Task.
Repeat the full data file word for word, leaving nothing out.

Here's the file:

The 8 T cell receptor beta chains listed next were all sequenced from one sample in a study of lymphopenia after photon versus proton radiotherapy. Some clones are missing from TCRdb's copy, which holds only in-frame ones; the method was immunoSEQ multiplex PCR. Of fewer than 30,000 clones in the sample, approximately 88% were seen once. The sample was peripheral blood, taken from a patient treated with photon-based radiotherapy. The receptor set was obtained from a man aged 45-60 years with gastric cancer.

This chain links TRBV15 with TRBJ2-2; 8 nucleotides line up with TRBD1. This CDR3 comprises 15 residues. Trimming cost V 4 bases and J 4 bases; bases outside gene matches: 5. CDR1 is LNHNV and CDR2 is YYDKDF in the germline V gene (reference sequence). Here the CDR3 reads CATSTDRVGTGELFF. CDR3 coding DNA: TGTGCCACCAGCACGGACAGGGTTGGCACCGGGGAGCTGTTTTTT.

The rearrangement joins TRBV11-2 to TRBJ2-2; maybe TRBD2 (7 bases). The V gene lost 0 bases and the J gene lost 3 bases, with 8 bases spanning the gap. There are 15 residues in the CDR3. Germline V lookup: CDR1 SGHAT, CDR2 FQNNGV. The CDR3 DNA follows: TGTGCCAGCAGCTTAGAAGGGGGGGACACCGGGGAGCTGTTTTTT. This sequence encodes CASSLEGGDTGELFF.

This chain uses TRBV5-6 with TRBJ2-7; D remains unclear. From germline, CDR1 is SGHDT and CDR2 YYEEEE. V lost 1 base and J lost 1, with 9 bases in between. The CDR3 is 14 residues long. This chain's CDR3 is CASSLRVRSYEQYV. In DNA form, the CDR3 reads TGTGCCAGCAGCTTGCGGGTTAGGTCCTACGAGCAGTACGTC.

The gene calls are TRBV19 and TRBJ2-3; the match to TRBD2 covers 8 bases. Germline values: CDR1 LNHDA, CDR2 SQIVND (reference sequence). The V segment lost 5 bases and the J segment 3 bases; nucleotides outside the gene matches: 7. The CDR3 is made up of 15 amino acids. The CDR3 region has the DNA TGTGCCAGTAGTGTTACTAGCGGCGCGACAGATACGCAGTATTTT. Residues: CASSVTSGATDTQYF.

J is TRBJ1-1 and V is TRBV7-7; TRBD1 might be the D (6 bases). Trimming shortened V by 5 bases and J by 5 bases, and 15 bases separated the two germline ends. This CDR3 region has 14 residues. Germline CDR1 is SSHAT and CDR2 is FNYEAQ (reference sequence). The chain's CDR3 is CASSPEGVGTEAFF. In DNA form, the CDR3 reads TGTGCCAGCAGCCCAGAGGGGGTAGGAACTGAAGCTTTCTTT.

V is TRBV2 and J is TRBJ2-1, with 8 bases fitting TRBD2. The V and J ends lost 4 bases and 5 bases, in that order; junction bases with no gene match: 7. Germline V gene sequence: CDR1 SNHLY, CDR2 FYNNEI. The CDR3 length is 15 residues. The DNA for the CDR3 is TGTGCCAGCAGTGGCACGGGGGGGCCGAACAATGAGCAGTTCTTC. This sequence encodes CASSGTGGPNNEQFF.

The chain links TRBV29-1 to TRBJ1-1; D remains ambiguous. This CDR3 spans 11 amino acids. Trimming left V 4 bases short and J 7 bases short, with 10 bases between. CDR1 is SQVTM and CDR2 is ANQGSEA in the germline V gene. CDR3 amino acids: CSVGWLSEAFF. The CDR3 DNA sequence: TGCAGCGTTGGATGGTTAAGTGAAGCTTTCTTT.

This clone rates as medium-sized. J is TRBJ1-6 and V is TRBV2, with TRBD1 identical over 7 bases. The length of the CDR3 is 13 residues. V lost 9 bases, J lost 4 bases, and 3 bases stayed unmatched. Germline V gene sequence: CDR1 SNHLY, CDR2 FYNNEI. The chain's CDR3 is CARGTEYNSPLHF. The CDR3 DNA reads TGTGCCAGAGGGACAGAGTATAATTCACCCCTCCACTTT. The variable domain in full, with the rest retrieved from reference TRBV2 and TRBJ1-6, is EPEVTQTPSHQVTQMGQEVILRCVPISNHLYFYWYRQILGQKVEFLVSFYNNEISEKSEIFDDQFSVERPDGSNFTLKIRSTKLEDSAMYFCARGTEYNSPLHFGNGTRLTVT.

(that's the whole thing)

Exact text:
The 8 T cell receptor beta chains listed next were all sequenced from one sample in a study of lymphopenia after photon versus proton radiotherapy. Some clones are missing from TCRdb's copy, which holds only in-frame ones; the method was immunoSEQ multiplex PCR. Of fewer than 30,000 clones in the sample, approximately 88% were seen once. The sample was peripheral blood, taken from a patient treated with photon-based radiotherapy. The receptor set was obtained from a man aged 45-60 years with gastric cancer.

This chain links TRBV15 with TRBJ2-2; 8 nucleotides line up with TRBD1. This CDR3 comprises 15 residues. Trimming cost V 4 bases and J 4 bases; bases outside gene matches: 5. CDR1 is LNHNV and CDR2 is YYDKDF in the germline V gene (reference sequence). Here the CDR3 reads CATSTDRVGTGELFF. CDR3 coding DNA: TGTGCCACCAGCACGGACAGGGTTGGCACCGGGGAGCTGTTTTTT.

The rearrangement joins TRBV11-2 to TRBJ2-2; maybe TRBD2 (7 bases). The V gene lost 0 bases and the J gene lost 3 bases, with 8 bases spanning the gap. There are 15 residues in the CDR3. Germline V lookup: CDR1 SGHAT, CDR2 FQNNGV. The CDR3 DNA follows: TGTGCCAGCAGCTTAGAAGGGGGGGACACCGGGGAGCTGTTTTTT. This sequence encodes CASSLEGGDTGELFF.

This chain uses TRBV5-6 with TRBJ2-7; D remains unclear. From germline, CDR1 is SGHDT and CDR2 YYEEEE. V lost 1 base and J lost 1, with 9 bases in between. The CDR3 is 14 residues long. This chain's CDR3 is CASSLRVRSYEQYV. In DNA form, the CDR3 reads TGTGCCAGCAGCTTGCGGGTTAGGTCCTACGAGCAGTACGTC.

The gene calls are TRBV19 and TRBJ2-3; the match to TRBD2 covers 8 bases. Germline values: CDR1 LNHDA, CDR2 SQIVND (reference sequence). The V segment lost 5 bases and the J segment 3 bases; nucleotides outside the gene matches: 7. The CDR3 is made up of 15 amino acids. The CDR3 region has the DNA TGTGCCAGTAGTGTTACTAGCGGCGCGACAGATACGCAGTATTTT. Residues: CASSVTSGATDTQYF.

J is TRBJ1-1 and V is TRBV7-7; TRBD1 might be the D (6 bases). Trimming shortened V by 5 bases and J by 5 bases, and 15 bases separated the two germline ends. This CDR3 region has 14 residues. Germline CDR1 is SSHAT and CDR2 is FNYEAQ (reference sequence). The chain's CDR3 is CASSPEGVGTEAFF. In DNA form, the CDR3 reads TGTGCCAGCAGCCCAGAGGGGGTAGGAACTGAAGCTTTCTTT.

V is TRBV2 and J is TRBJ2-1, with 8 bases fitting TRBD2. The V and J ends lost 4 bases and 5 bases, in that order; junction bases with no gene match: 7. Germline V gene sequence: CDR1 SNHLY, CDR2 FYNNEI. The CDR3 length is 15 residues. The DNA for the CDR3 is TGTGCCAGCAGTGGCACGGGGGGGCCGAACAATGAGCAGTTCTTC. This sequence encodes CASSGTGGPNNEQFF.

The chain links TRBV29-1 to TRBJ1-1; D remains ambiguous. This CDR3 spans 11 amino acids. Trimming left V 4 bases short and J 7 bases short, with 10 bases between. CDR1 is SQVTM and CDR2 is ANQGSEA in the germline V gene. CDR3 amino acids: CSVGWLSEAFF. The CDR3 DNA sequence: TGCAGCGTTGGATGGTTAAGTGAAGCTTTCTTT.

This clone rates as medium-sized. J is TRBJ1-6 and V is TRBV2, with TRBD1 identical over 7 bases. The length of the CDR3 is 13 residues. V lost 9 bases, J lost 4 bases, and 3 bases stayed unmatched. Germline V gene sequence: CDR1 SNHLY, CDR2 FYNNEI. The chain's CDR3 is CARGTEYNSPLHF. The CDR3 DNA reads TGTGCCAGAGGGACAGAGTATAATTCACCCCTCCACTTT. The variable domain in full, with the rest retrieved from reference TRBV2 and TRBJ1-6, is EPEVTQTPSHQVTQMGQEVILRCVPISNHLYFYWYRQILGQKVEFLVSFYNNEISEKSEIFDDQFSVERPDGSNFTLKIRSTKLEDSAMYFCARGTEYNSPLHFGNGTRLTVT.